By Ketha Molina
Damage Prevention Manager
Every day before our work begins, we should go through some type of process to evaluate the work for the day as well as the associated hazards. This process can include a self-check as well as a work area inspection and inspection of tools or equipment. During this process a main objective should be identifying hazards so that you can take steps to eliminate or mitigate the hazards found. One useful question to ask yourself before a work task begins is, “What can hurt me?
Sure, it may seem dark and negative to ask yourself this right as your workday begins or when starting a new work task, but it can make a difference in recognizing the hazards that could injure you or someone else that day. Asking this question should trigger you to stop and really look around your work area and consider what dangers you are dealing with.
Take for instance a planned excavation, you should ask yourself:
- Is there an active one call?
- Did I wait 48 hours?
- Did every utility respond, is it really safe to dig?
- Do I know what’s underground?
Identifying uncontrolled hazards includes calling 811 for a One Call ticket before excavation. Your life and the lives of others depend on it.
Let’s dispel a few negative perceptions regarding damage prevention.
“My responsibility for damage prevention ends when I call 811. If something happens 811 is liable.”
Wrong. 811 does not locate lines. They coordinate with utilities and their locating to have the area located.
“No marks = no utilities”
Wrong. If there are no marks, this could mean it has not been located yet. Positive response systems are a way to verify. Mitigating a hazard like evidence of an unmarked facility could be calling back in for locator or stopping work if they encounter an underground line. Making a second call is important.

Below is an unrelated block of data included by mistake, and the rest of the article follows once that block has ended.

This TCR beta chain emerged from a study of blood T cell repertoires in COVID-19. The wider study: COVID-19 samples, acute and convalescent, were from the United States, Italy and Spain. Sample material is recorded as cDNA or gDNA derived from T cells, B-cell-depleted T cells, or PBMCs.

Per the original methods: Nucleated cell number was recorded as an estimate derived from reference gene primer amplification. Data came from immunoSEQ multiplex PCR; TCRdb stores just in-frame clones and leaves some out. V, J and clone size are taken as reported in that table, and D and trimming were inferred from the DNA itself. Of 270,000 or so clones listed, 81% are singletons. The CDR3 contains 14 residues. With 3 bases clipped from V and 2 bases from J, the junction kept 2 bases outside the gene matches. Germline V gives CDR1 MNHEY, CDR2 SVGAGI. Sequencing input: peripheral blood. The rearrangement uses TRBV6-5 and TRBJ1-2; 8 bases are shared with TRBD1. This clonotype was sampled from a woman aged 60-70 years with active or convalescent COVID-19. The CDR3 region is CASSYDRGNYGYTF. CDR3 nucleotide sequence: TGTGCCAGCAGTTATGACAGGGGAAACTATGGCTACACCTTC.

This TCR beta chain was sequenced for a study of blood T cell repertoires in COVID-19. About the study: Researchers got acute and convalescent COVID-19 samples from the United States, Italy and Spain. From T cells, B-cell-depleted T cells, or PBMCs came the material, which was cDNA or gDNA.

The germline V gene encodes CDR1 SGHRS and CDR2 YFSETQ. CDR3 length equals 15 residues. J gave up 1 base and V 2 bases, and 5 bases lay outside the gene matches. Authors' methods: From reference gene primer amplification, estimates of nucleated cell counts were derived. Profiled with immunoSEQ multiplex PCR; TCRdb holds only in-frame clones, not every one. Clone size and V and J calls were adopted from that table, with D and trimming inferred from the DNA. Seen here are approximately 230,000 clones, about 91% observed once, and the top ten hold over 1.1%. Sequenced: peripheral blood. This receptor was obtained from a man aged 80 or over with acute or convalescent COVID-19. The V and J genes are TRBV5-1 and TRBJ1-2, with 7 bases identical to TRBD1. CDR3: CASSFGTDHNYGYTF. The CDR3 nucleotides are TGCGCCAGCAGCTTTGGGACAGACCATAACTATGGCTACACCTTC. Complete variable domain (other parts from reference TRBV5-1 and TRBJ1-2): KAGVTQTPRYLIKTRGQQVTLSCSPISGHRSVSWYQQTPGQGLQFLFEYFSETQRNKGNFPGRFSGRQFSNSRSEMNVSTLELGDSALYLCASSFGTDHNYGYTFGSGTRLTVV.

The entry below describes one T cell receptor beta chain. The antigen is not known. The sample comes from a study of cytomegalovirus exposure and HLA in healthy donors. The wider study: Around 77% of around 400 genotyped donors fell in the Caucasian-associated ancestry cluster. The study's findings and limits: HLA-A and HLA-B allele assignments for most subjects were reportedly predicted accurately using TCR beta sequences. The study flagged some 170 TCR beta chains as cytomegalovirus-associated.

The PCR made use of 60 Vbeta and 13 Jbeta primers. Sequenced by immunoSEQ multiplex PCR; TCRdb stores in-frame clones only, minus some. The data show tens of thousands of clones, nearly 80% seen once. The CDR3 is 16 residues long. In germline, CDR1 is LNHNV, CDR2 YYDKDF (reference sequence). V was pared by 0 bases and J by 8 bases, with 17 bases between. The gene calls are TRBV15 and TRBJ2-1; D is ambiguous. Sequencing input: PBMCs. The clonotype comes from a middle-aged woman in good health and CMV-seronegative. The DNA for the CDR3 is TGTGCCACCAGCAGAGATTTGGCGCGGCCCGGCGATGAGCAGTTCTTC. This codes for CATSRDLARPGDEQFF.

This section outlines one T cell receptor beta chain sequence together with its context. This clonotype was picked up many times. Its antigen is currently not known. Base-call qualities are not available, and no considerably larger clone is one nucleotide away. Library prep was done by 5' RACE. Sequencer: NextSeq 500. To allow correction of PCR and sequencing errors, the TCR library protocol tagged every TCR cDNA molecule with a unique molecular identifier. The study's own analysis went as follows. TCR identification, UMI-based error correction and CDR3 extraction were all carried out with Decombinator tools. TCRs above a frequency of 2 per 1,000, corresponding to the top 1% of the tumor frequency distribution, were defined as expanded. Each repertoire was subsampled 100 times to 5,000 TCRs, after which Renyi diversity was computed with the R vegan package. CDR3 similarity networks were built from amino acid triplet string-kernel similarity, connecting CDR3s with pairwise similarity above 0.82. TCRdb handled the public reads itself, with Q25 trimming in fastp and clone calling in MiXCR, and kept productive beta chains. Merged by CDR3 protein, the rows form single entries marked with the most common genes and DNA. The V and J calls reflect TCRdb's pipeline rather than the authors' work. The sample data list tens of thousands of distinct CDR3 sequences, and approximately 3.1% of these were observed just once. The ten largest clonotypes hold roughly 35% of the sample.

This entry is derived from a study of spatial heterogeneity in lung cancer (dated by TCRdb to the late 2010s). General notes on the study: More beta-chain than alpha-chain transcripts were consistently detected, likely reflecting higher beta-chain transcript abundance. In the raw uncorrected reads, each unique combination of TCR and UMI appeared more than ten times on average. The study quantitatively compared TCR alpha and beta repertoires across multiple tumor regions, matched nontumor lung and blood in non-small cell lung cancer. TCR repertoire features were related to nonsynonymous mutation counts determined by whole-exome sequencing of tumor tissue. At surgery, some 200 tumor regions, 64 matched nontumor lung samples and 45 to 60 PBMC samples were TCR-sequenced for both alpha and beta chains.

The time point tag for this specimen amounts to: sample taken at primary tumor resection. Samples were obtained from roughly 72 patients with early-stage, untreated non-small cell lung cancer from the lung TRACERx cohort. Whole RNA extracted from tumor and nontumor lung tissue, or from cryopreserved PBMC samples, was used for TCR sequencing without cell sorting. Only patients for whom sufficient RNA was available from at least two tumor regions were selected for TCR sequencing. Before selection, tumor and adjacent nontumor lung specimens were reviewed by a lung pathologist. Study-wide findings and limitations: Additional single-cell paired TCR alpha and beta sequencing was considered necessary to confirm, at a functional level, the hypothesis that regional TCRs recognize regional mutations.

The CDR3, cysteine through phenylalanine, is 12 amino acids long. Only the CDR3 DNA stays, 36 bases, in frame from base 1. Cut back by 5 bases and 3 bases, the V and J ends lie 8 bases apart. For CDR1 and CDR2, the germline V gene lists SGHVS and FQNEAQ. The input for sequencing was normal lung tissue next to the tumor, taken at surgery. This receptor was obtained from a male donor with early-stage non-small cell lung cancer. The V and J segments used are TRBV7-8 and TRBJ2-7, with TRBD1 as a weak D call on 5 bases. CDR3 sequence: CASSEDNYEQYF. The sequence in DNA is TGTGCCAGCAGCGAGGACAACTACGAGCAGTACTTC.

“Depths of utilities can be assumed.”
Wrong. Locator depths are approximate. Depths of utilities cannot be assumed. Utilities must be exposed to determine depth. A predictable hazard is a mislocate or failure to locate. The only way to assess that is to determine the precise location by daylighting down to and under the pipe
“This [damage or injury] can’t happen to me.”
Wrong. The Common Ground Alliance (CGA) reports that a line is hit every six minutes. Some crews are lucky, complete the project with neither injury nor incident. However, many have faced severe injury, expensive repair costs, outages and tragically some literally do not live to see another day.
Identifying hazards and following processes is not worth much if you do not see to it that they are properly addressed and completed. Take the time and energy to properly mitigate the hazard so not only will you be unaffected by it, but neither will your coworkers.
While a positive mindset and attitude are important for success in the workplace, asking yourself critical questions such as “What can hurt me today?” can trigger you take the extra time to really evaluate a task. Every crew needs to have tailgate meeting while onsite before starting the job. Take ownership of hazards in your work area and see to it that they get fixed. After all, you never know what safeguard or action may make the difference in preventing an injury or death.
For more information on damage prevention and the one call process, please log on to the TX811 website.